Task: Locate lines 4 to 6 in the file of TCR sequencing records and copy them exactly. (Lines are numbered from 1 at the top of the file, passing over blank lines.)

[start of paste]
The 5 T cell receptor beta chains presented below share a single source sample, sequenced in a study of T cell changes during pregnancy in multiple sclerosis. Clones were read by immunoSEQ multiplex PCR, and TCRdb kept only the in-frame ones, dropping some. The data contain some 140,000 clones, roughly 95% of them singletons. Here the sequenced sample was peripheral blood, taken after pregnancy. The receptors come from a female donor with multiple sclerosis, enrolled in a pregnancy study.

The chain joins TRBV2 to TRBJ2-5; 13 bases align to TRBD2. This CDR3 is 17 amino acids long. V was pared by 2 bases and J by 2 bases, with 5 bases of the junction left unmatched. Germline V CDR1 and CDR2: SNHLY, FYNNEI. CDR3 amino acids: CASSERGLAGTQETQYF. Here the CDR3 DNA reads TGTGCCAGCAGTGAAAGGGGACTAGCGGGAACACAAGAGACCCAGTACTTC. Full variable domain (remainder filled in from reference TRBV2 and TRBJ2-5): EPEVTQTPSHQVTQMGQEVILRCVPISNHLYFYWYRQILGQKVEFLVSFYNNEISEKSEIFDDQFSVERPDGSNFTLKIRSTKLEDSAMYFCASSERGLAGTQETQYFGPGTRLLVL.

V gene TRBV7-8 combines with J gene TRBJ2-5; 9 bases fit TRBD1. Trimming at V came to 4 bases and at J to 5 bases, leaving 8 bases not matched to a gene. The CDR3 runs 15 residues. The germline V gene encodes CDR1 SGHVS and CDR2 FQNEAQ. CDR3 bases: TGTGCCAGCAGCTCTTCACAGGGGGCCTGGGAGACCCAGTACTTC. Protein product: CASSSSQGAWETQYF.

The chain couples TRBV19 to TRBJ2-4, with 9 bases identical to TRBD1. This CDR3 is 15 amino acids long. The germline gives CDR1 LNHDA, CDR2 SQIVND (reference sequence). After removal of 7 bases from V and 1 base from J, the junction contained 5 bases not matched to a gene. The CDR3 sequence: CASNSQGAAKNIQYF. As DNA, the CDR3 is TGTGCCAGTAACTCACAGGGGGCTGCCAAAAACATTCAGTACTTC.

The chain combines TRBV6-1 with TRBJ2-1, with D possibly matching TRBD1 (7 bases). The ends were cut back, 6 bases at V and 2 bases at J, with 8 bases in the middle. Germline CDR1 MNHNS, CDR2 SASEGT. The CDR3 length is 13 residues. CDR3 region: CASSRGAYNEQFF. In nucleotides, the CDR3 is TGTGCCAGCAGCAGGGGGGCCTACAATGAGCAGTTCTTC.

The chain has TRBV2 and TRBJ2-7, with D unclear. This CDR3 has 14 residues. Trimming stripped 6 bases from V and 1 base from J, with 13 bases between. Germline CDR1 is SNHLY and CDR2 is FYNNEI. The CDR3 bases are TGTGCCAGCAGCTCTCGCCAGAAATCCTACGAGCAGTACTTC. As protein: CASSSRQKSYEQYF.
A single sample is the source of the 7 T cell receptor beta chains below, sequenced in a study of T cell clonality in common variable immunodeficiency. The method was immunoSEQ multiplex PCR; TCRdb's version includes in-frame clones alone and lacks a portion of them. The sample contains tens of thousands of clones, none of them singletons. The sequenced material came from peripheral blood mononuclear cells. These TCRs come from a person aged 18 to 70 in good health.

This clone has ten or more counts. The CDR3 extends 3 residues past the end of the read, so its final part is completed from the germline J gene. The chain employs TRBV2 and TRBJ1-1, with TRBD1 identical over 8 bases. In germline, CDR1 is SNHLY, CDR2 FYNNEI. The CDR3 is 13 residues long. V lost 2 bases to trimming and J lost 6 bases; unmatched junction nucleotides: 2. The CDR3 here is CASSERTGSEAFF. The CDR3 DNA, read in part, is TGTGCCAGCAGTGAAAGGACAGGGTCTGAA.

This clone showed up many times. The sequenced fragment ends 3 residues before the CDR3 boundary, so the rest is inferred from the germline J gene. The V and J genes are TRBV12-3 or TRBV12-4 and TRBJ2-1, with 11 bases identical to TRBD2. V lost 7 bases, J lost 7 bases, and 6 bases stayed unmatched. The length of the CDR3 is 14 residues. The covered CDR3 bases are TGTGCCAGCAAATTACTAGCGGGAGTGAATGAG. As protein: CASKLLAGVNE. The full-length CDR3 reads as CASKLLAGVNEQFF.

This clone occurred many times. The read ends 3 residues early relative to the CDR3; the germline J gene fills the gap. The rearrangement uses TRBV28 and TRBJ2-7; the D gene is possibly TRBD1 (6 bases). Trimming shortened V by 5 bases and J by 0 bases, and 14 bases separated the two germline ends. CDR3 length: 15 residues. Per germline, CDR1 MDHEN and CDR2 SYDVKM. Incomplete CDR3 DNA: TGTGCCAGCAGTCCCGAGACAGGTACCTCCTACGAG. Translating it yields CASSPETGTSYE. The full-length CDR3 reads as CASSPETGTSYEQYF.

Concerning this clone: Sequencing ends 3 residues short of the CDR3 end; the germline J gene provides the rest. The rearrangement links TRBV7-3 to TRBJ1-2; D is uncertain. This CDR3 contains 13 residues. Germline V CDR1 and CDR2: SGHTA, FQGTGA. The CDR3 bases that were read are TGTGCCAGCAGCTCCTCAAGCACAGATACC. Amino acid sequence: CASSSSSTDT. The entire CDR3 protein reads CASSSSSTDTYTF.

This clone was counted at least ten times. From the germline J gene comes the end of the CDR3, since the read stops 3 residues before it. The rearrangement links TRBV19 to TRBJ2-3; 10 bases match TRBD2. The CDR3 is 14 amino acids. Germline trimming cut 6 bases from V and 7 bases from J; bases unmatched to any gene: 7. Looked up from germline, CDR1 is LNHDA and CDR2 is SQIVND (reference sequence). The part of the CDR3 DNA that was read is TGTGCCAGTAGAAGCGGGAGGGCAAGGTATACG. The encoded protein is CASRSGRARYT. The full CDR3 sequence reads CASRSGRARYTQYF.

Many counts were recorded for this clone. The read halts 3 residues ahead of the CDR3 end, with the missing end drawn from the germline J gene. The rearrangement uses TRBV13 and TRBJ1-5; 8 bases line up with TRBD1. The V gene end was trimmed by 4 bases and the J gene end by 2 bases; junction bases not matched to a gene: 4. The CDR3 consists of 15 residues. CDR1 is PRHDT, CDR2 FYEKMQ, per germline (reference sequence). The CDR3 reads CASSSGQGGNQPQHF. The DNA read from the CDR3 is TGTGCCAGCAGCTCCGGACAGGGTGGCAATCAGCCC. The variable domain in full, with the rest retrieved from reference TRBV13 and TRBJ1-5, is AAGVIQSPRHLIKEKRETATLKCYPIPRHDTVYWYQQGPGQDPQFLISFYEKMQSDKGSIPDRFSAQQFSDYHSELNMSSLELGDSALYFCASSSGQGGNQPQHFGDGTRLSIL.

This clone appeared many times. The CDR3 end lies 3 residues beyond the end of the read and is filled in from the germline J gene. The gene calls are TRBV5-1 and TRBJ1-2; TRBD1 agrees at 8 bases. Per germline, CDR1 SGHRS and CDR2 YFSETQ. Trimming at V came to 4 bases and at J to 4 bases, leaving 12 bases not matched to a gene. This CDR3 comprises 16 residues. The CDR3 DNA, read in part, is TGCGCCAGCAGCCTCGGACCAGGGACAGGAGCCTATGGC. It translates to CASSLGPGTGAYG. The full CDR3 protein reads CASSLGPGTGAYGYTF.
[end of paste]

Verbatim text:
The chain couples TRBV19 to TRBJ2-4, with 9 bases identical to TRBD1. This CDR3 is 15 amino acids long. The germline gives CDR1 LNHDA, CDR2 SQIVND (reference sequence). After removal of 7 bases from V and 1 base from J, the junction contained 5 bases not matched to a gene. The CDR3 sequence: CASNSQGAAKNIQYF. As DNA, the CDR3 is TGTGCCAGTAACTCACAGGGGGCTGCCAAAAACATTCAGTACTTC.

The chain combines TRBV6-1 with TRBJ2-1, with D possibly matching TRBD1 (7 bases). The ends were cut back, 6 bases at V and 2 bases at J, with 8 bases in the middle. Germline CDR1 MNHNS, CDR2 SASEGT. The CDR3 length is 13 residues. CDR3 region: CASSRGAYNEQFF. In nucleotides, the CDR3 is TGTGCCAGCAGCAGGGGGGCCTACAATGAGCAGTTCTTC.

The chain has TRBV2 and TRBJ2-7, with D unclear. This CDR3 has 14 residues. Trimming stripped 6 bases from V and 1 base from J, with 13 bases between. Germline CDR1 is SNHLY and CDR2 is FYNNEI. The CDR3 bases are TGTGCCAGCAGCTCTCGCCAGAAATCCTACGAGCAGTACTTC. As protein: CASSSRQKSYEQYF.